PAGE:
I once took a music lesson from cello legend Pablo Casals. I asked when he evolved from “student” to “teacher.” He spoke slowly and deliberately in his heavily accented English: “I’ve never stopped being a student of the cello.”
And we shouldn’t either.
One of the best reasons to attend events like Pheasant Fest is the seminars. Watching experts, absorbing their expertise, finally “getting it” is worth the price of admission. And that’s before the exhibits, friends new and old, and generally positive vibe you get hanging out in a room with 22,000 people who love what you love.
Long ago I decided that even one nugget, a scintilla of useful information made sitting for an hour worthwhile. But Ronnie Smith’s overview of dog training and behavior was a headful of invaluable insights. I vow to use his techniques and tools this spring and summer to prepare Manny for a Utility Test.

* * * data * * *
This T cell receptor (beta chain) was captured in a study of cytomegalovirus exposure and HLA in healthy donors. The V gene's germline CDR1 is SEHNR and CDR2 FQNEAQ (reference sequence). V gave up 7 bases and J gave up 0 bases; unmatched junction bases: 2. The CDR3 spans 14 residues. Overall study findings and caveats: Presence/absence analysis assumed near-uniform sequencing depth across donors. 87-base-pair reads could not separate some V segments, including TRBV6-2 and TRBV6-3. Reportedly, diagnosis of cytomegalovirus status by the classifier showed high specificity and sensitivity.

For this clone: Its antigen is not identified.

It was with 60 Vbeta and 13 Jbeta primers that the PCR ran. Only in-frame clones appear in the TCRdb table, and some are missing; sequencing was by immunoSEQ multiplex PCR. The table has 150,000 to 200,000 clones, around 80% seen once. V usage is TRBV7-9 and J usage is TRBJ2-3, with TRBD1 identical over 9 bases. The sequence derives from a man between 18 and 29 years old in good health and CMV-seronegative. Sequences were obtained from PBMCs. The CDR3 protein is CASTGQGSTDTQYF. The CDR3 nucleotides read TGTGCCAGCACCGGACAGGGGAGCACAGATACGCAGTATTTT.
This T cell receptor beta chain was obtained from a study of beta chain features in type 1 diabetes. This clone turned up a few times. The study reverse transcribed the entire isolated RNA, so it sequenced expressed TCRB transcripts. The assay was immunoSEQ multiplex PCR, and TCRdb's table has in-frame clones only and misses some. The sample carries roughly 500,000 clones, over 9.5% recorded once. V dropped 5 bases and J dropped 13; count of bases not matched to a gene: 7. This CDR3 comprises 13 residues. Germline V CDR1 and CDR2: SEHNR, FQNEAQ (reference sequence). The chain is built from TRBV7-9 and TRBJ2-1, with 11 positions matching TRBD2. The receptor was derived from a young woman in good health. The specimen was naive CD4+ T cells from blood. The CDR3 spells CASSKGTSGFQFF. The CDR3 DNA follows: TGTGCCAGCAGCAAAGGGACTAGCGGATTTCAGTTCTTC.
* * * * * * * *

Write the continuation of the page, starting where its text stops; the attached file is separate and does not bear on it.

Sometimes, it’s brand-new information that re-sets your preconceived notions. Other times, it is as simple as a crystal-clear interpretation of a muddy word that unlocks a cascade of training revelations.
In Ronnie’s case, it was using the half-hitch on a dog’s flank to reinforce “whoa.” His rationale (and method) for stopping dogs via flank-based commands resonated in the room of avid dog owners and hunters, many vexed by the lack of success with collar-based direction-correction (including me).
I’ve already ordered the DVD. As we take our baby steps down the path toward Utility Test, I’ll keep you posted.